Figure 2 presents the recognition principle of mass unbalance by TPM. The feasibility and procedure which obtained correction mass will be discussed in the next section, in which an academic rotor system is used to inspect the process of decomposing and calculating the modal components of transient unbalance response correspondingly. In addition, a turbine rotor system is put forward to verify the applicability of this modified balancing procedure.

Figure 2: Schematic diagram of triple phase method.

3. Balancing Procedure

3.1. Academic Rotor Model

A typical model of rotating shaft including the gyroscopic effect, the effects of transverse and rotational inertia, the effects of shear and bending deformations, and centrifugal force is presented. The disks have both rotational inertia and gyroscopic inertia. The linearity hypothesis is defined as follows: the whole vibration response due to influence of trial weights on different planes is equal to the sum of individual vibration responses caused by each trial weight, which is the precondition where unbalance force is the major fault; meanwhile, the lumped force and supporting action all should remain stable. The configuration of the rotor-bearing system and the locations of the three unbalances are shown in Figure 3. The main parameters of this model are presented in Appendix B. The transient unbalance differential equation of motion established by TMM is expressed as is the vector containing all the degrees of freedom (d.o.f.) and each node has two lateral displacements and two associated rotations. stands for the classical mass matrix of balancing planes, indicates the nonsymmetric gyroscopic matrix, is the damping matrix associated with rotational inertia, and presents the equivalent stiffness matrix related to the shaft and bearing. At location , the component of the unbalance force vector is created by the unbalance masses at the phase angle as follows:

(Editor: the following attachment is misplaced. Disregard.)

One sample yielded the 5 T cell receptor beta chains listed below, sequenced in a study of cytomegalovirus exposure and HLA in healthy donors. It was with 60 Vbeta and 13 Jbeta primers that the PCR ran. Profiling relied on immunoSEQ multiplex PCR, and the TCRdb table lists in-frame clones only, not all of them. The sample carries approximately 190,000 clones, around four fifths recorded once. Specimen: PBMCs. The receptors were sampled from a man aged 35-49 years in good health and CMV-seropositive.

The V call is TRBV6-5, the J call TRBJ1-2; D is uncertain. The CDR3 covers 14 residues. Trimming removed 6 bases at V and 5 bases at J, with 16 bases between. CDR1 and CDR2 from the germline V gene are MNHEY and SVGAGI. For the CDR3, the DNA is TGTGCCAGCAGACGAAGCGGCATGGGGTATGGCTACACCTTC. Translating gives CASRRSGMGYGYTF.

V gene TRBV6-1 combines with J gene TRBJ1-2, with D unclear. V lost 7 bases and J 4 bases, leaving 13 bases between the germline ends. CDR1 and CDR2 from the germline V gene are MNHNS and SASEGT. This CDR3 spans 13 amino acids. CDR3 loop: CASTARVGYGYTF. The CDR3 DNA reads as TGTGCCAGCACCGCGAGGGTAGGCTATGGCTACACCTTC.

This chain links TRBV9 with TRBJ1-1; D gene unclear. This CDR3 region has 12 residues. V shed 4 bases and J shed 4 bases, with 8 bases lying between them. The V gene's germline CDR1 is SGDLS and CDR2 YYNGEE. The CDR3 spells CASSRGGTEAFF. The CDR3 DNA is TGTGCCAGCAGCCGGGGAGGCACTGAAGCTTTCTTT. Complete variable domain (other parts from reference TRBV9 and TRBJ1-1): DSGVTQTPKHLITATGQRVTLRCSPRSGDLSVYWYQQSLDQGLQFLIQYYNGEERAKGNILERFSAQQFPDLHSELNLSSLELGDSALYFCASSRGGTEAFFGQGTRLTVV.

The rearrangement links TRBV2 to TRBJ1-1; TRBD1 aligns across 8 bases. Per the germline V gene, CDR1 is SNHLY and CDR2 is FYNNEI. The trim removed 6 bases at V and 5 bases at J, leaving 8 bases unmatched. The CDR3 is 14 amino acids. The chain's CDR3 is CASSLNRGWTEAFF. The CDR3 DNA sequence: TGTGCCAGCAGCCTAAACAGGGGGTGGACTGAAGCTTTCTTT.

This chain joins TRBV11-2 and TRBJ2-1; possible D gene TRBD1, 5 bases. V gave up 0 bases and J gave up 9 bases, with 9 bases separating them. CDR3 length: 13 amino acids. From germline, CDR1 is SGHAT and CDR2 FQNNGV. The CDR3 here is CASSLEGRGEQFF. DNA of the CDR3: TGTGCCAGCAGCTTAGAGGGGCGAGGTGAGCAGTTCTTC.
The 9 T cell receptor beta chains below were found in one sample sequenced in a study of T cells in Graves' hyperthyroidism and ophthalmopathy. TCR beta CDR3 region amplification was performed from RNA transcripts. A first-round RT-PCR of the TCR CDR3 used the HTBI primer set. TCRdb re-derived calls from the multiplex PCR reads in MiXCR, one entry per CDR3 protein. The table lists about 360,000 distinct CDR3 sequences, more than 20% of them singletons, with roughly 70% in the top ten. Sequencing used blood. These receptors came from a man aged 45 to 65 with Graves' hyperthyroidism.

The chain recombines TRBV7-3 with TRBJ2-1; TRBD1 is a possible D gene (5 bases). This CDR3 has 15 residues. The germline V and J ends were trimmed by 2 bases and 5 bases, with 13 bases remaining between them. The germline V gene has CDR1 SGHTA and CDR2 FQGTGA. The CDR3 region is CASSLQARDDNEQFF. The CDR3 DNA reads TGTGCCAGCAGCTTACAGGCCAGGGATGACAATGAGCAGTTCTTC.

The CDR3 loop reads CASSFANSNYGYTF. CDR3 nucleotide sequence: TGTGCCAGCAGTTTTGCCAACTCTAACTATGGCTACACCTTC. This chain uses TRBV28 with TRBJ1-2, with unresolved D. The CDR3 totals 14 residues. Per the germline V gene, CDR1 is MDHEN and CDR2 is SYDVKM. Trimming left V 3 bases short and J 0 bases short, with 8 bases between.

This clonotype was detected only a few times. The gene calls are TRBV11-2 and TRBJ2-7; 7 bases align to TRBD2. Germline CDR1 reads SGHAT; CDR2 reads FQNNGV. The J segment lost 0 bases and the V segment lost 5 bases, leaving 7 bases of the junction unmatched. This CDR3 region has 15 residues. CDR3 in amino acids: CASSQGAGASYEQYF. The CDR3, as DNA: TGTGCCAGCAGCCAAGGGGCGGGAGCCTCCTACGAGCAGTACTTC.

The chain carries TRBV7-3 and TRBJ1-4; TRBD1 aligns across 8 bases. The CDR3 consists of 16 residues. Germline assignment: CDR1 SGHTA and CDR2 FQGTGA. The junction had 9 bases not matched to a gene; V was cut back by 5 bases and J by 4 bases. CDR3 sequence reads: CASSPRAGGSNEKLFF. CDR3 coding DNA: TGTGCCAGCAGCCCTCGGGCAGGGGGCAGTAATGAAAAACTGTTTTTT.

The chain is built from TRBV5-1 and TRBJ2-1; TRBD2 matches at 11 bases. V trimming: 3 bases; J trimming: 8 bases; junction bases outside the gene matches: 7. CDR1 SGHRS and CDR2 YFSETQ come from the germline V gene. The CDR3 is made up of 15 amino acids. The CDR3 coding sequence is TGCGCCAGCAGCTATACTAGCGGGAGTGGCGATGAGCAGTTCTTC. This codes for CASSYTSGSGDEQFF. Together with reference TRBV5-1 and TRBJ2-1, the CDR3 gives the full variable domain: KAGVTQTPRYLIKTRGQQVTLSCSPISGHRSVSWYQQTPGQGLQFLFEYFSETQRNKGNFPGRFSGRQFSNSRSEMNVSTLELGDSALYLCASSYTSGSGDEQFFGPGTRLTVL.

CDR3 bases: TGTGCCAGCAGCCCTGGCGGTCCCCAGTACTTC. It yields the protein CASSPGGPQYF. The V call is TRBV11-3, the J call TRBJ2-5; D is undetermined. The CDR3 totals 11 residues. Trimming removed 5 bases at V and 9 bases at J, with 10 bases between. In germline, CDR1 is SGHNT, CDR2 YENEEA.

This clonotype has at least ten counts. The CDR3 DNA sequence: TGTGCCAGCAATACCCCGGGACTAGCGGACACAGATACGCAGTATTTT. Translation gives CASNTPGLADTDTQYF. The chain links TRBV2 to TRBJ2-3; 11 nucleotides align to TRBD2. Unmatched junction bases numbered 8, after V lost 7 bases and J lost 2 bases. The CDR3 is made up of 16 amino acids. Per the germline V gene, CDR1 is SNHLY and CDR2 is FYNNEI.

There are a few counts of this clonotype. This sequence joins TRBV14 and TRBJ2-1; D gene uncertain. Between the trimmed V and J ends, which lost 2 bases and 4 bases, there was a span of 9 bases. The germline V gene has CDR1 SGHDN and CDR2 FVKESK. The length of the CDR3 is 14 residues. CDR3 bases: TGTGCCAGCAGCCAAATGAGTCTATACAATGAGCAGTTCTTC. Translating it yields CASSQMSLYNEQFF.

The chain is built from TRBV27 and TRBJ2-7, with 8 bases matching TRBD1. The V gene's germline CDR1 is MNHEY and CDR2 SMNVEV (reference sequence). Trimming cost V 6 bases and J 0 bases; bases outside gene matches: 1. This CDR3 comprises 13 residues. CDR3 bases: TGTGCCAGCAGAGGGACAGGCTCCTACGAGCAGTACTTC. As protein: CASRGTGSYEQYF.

Figure 3: Universal rotor-bearing rotor model.

This type of model permits the computation of transient whirl response for all balancing planes necessary balancing the rotary machine. The transient unbalance response is predicted through a modal theory and the solution of a linear system for each rotating speed .

3.2. Decomposition of Unbalances and Responses

To balance the flexible rotor showed in Figure 3, only the first three modal components of unbalance will be considered if the influence of higher modal components can be neglected. Supposing that the test weights , , and (text weights need not be orthogonal, so prior knowledge of the modal shape of the rotor-bearing system is not necessary for the calculation of the test weights) are added on the balancing planes and accelerate over the first three-order critical speeds, the first three-order modal components , , and can be decomposed intoThe first three characteristic modal functions can be presented asin which

Each mode shape should satisfy the following orthogonal conditions with simultaneous equations (1) and (12)

Substituting (14) into (15), the decomposition trial weights can be rewritten as in the following formula: